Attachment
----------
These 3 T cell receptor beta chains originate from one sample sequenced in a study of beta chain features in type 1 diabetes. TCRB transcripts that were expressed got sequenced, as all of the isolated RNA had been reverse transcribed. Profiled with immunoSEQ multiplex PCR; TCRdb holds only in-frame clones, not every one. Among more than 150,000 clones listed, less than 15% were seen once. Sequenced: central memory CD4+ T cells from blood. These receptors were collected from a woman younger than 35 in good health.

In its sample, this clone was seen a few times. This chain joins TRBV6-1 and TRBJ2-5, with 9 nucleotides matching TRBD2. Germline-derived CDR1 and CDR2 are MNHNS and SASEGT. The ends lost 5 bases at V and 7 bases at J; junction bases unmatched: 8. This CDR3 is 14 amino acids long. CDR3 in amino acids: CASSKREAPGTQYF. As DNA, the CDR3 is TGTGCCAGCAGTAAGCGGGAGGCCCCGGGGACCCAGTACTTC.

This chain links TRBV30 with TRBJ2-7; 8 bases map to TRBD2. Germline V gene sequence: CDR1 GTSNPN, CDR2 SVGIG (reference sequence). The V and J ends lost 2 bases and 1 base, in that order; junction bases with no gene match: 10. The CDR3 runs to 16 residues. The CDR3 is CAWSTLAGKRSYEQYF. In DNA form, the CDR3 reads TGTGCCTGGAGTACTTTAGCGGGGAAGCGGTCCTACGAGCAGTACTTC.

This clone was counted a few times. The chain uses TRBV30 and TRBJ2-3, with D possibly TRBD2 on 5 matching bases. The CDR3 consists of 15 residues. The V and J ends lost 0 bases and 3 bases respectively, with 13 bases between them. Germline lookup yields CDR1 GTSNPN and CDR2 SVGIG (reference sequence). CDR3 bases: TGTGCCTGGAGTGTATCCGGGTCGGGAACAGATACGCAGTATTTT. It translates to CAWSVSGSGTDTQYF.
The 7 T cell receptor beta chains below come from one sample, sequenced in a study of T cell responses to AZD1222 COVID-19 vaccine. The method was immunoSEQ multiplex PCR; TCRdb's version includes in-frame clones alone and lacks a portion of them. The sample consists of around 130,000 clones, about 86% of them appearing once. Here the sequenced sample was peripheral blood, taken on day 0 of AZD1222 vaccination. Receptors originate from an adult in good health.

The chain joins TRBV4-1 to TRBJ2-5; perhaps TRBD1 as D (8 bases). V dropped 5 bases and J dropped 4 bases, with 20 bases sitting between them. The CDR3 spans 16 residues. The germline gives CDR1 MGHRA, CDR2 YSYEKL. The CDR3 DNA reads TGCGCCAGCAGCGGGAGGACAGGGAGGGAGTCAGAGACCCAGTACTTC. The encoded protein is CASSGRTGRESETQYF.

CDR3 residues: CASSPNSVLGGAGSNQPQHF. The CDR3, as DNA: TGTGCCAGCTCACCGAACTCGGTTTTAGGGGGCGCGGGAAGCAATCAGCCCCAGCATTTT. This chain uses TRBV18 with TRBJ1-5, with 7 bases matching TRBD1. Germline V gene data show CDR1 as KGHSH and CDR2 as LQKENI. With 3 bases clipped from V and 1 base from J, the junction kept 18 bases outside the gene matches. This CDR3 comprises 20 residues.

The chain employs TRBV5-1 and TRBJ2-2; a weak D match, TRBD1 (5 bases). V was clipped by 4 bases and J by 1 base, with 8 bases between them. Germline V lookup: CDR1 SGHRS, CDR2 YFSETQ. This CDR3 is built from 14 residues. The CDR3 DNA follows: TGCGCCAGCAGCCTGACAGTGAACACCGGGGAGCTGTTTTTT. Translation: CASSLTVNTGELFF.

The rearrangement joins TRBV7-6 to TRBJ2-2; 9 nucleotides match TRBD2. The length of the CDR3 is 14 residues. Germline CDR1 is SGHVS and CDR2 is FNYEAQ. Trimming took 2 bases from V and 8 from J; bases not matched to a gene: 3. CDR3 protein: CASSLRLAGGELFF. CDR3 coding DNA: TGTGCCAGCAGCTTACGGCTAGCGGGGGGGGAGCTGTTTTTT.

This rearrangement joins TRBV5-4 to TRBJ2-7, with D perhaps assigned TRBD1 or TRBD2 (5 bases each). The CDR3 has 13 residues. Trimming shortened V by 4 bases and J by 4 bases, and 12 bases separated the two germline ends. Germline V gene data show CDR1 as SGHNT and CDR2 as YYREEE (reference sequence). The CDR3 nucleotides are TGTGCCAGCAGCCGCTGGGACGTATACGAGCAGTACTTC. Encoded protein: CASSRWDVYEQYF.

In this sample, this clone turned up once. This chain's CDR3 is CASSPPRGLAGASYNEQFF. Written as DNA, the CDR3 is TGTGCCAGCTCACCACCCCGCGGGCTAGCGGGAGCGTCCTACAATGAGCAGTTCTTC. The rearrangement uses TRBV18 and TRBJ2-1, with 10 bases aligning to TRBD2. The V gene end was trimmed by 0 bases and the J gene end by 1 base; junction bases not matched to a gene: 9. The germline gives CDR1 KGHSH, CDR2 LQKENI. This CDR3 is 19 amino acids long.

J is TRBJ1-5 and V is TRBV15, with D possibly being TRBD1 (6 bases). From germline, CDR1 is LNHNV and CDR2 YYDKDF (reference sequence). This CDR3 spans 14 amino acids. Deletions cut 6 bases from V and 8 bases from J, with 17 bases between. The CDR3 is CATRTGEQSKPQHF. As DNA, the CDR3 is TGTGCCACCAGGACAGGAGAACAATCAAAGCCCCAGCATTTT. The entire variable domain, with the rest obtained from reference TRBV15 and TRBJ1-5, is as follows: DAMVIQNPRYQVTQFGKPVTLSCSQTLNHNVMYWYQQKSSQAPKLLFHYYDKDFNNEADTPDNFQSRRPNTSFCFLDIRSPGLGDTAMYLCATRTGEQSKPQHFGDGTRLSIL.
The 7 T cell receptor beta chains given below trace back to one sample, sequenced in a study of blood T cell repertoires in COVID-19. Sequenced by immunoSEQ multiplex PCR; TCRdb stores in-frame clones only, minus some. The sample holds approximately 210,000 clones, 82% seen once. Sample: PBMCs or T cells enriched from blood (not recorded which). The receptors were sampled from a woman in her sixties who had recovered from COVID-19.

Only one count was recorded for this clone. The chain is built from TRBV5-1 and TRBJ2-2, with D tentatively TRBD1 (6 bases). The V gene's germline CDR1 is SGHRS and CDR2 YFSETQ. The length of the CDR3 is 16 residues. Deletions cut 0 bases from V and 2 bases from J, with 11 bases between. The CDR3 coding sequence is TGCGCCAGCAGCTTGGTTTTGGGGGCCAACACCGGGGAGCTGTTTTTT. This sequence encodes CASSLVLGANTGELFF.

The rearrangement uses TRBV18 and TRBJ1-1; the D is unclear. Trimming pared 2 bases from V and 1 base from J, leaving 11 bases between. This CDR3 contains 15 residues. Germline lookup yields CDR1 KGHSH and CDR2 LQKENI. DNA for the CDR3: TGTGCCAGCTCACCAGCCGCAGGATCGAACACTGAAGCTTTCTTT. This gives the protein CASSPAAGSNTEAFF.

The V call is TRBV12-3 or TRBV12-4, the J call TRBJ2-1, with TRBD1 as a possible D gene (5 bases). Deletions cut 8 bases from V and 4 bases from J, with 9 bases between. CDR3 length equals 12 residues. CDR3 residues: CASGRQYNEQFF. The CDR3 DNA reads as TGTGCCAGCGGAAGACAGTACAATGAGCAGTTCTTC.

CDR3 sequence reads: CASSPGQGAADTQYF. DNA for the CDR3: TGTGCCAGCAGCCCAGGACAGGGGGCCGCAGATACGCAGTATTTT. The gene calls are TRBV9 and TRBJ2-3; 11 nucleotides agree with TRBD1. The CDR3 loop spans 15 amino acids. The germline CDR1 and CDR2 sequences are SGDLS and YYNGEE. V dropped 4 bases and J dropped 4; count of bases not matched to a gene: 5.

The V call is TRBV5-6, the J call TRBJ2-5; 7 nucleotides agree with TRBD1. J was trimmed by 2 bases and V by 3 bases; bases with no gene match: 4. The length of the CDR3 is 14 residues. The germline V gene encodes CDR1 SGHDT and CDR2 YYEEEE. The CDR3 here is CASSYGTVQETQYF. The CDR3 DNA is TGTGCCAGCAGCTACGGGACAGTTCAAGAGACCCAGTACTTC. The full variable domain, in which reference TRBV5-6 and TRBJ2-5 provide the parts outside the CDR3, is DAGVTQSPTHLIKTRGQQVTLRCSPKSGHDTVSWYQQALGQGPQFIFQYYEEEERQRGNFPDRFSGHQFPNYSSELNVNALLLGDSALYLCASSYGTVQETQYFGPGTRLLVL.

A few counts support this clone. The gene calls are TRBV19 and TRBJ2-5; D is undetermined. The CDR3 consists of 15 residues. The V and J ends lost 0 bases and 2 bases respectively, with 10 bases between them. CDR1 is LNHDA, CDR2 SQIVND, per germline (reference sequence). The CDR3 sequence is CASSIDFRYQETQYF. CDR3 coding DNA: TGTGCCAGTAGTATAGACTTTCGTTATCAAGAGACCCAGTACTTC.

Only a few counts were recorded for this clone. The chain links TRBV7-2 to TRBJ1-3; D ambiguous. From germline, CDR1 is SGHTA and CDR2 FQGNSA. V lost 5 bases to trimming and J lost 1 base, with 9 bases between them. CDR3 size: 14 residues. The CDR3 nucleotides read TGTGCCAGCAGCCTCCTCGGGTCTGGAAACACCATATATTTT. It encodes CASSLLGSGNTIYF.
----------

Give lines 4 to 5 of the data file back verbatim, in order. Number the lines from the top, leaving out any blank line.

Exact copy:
This clone was counted a few times. The chain uses TRBV30 and TRBJ2-3, with D possibly TRBD2 on 5 matching bases. The CDR3 consists of 15 residues. The V and J ends lost 0 bases and 3 bases respectively, with 13 bases between them. Germline lookup yields CDR1 GTSNPN and CDR2 SVGIG (reference sequence). CDR3 bases: TGTGCCTGGAGTGTATCCGGGTCGGGAACAGATACGCAGTATTTT. It translates to CAWSVSGSGTDTQYF.
The 7 T cell receptor beta chains below come from one sample, sequenced in a study of T cell responses to AZD1222 COVID-19 vaccine. The method was immunoSEQ multiplex PCR; TCRdb's version includes in-frame clones alone and lacks a portion of them. The sample consists of around 130,000 clones, about 86% of them appearing once. Here the sequenced sample was peripheral blood, taken on day 0 of AZD1222 vaccination. Receptors originate from an adult in good health.